BURNET — In the face of concerns about tax contributions, a veterans advocate has defended two proposed state constitutional amendments aimed at providing tax breaks for veterans, fallen emergency workers, and their spouses.
Of the seven propositions on the ballot Nov. 7, two of them address property tax relief provisions for those who have “sacrificed for others.”
Prop 1 reads: “The constitutional amendment authorizing the Legislature to provide for an exemption from ad valorem taxation of part of the market value of the residence homestead of a partially disabled veteran or the surviving spouse of a partially disabled veteran if the residence homestead was donated to the disabled veteran by a charitable organization for less than the market value of the residence homestead and harmonizing certain related provisions of the Texas Constitution.”
“If a charitable organization like a VFW, a military Order of the Purple Heart, or any of those foundations, if they gift a property like that to a veteran then it becomes exempt from property taxes,” Burnet County Veterans Service Officer Bill Worley said.
State law already provides for tax exemptions for veterans with disabilities and their spouses.
For example, those deemed 70-90 percent disabled would receive a tax discount on the first $12,000 of the appraised value of a home.
Taxes on a $100,000 home would be figured on $88,000.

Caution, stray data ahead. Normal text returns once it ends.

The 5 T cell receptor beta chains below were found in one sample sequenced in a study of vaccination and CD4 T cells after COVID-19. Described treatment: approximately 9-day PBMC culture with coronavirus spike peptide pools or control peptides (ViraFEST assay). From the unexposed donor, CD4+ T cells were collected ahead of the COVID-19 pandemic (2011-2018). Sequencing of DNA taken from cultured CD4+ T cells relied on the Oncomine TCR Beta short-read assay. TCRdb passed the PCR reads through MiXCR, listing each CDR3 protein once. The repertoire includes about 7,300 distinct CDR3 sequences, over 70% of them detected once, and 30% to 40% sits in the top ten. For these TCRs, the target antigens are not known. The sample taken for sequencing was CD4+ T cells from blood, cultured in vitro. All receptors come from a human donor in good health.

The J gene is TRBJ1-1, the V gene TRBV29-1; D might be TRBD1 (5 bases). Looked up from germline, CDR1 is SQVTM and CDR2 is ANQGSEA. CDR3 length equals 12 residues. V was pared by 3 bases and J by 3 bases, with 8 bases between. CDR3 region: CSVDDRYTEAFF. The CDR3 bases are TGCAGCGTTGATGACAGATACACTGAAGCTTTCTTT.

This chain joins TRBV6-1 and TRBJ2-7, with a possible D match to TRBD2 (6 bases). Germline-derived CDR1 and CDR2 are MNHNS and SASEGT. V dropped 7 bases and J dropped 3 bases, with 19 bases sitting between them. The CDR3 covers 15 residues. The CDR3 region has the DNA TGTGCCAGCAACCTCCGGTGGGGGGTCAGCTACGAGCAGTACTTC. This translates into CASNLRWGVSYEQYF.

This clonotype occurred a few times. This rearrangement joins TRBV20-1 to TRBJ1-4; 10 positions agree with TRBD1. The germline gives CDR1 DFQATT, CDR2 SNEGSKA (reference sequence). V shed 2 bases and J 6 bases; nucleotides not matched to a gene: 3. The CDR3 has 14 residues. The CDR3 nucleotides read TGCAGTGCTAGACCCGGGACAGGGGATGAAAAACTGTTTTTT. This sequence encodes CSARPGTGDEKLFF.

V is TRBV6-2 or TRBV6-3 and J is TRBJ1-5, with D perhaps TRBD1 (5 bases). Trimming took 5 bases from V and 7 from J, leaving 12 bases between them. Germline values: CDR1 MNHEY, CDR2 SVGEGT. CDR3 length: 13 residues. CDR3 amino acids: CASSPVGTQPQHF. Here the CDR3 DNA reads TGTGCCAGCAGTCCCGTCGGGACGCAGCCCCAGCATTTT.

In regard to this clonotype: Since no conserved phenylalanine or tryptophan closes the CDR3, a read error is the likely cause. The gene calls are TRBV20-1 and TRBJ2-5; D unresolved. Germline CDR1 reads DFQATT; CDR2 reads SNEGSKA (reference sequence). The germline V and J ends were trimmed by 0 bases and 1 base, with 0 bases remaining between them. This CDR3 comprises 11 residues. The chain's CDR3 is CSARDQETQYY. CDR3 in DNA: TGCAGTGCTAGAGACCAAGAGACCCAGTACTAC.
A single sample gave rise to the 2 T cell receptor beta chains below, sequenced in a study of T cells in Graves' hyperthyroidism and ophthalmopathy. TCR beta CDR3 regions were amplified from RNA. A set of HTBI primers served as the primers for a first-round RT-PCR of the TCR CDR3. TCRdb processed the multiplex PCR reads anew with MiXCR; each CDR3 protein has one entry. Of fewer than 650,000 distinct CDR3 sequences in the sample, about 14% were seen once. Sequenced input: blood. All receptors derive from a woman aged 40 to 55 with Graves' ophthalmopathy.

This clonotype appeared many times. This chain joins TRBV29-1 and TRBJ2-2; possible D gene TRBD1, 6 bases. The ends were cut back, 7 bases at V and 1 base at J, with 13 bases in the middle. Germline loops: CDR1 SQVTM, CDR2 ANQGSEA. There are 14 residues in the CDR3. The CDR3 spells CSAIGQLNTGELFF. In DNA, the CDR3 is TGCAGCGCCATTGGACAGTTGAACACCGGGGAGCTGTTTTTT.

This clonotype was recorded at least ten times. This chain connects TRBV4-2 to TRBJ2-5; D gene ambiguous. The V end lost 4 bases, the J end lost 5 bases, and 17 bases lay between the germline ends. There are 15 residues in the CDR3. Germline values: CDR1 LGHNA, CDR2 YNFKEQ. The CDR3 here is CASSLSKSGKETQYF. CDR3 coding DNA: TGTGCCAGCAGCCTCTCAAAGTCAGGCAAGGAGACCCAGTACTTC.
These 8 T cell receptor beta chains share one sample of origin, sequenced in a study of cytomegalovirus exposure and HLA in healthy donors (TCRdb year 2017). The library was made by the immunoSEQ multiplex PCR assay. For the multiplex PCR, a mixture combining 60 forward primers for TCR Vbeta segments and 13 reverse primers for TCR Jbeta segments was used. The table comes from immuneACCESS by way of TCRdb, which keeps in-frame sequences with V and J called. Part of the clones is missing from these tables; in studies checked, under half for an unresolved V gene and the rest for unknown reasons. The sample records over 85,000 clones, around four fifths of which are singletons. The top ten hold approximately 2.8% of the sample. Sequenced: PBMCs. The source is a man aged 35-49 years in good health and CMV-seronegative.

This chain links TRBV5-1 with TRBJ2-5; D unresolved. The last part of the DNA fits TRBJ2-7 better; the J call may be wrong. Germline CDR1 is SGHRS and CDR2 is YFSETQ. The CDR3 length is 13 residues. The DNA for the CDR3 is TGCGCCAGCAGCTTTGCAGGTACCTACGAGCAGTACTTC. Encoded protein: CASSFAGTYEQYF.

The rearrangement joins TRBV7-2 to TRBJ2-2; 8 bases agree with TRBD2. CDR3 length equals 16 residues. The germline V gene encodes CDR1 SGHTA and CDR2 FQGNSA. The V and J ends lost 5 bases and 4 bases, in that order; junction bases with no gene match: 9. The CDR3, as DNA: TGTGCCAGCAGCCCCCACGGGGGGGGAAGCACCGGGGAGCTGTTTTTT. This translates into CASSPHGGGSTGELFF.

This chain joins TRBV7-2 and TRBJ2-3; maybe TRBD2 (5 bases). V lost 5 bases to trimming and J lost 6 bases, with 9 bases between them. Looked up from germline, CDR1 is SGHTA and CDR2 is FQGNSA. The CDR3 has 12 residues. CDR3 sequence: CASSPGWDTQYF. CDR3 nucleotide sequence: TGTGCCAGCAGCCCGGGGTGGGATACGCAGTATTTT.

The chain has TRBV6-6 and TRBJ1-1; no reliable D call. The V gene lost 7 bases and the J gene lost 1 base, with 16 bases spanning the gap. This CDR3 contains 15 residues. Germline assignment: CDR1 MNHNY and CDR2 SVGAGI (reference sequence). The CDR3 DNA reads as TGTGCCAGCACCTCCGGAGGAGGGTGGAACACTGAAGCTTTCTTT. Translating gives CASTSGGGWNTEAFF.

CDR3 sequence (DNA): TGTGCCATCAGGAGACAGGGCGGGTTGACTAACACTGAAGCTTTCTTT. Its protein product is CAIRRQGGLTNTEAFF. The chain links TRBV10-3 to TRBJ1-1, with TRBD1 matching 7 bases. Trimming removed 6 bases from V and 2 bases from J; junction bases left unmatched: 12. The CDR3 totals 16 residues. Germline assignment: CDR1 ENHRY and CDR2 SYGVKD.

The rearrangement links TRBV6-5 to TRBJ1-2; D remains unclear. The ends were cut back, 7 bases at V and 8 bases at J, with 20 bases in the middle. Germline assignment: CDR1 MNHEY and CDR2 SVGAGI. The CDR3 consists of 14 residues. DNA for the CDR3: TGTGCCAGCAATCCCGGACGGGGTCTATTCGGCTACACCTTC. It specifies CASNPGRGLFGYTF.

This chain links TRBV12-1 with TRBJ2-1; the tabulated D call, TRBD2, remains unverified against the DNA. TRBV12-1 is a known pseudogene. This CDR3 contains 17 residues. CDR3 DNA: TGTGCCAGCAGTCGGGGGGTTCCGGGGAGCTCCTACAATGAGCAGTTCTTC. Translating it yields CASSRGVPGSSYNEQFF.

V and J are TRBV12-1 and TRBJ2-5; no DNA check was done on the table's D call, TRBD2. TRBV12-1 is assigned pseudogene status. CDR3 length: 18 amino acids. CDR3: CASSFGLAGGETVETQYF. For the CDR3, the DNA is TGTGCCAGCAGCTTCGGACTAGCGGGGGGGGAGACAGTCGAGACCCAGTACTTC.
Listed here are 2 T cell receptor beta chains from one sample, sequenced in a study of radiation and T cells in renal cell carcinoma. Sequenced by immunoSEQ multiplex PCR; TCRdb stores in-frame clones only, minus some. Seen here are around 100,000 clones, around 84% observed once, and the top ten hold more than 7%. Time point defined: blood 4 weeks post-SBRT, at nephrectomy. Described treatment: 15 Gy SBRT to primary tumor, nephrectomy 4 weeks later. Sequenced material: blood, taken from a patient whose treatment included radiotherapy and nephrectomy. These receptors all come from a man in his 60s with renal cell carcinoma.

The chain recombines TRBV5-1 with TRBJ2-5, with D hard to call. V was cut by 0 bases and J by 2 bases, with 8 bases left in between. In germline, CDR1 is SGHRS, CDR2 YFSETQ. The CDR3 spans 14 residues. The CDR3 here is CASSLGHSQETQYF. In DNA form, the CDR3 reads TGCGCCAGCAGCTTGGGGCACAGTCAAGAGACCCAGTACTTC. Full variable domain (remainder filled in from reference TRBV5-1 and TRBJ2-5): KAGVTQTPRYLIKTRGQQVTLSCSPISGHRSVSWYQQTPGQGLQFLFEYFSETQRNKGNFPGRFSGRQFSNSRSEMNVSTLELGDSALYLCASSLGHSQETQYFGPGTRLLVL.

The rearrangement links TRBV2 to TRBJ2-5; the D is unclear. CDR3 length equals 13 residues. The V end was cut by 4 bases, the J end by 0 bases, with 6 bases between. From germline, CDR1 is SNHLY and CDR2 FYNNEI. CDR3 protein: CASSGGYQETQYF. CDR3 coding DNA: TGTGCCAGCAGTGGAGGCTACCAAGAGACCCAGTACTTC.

If Proposition 1 passes, the law would extend 100 percent exemption to a donated dwelling and extend the option to a surviving spouse.
“It’s a small token of the community’s appreciation of their efforts … especially for a survivor,” Worley said. “There are so many veterans’ widows living on $800 or $900 a month.”
Prop 6 reads: “The constitutional amendment authorizing the Legislature to provide for an exemption from ad valorem taxation of all or part of the residence homestead of the surviving spouse of a first responder who is killed or fatally injured in the line of duty.”
“Anytime a person sacrifices themselves to try to aid others, there’s not enough we can do for them,” Worley said.
Worley said he understand detractors may express concerns about the shift in tax burden.
“I can understand their arguments. Property tax is how so many things are funded,” he said. “The small amount of someone like that having an exemption, if that has to raise my taxes a dollar or two, I’m okay with that.”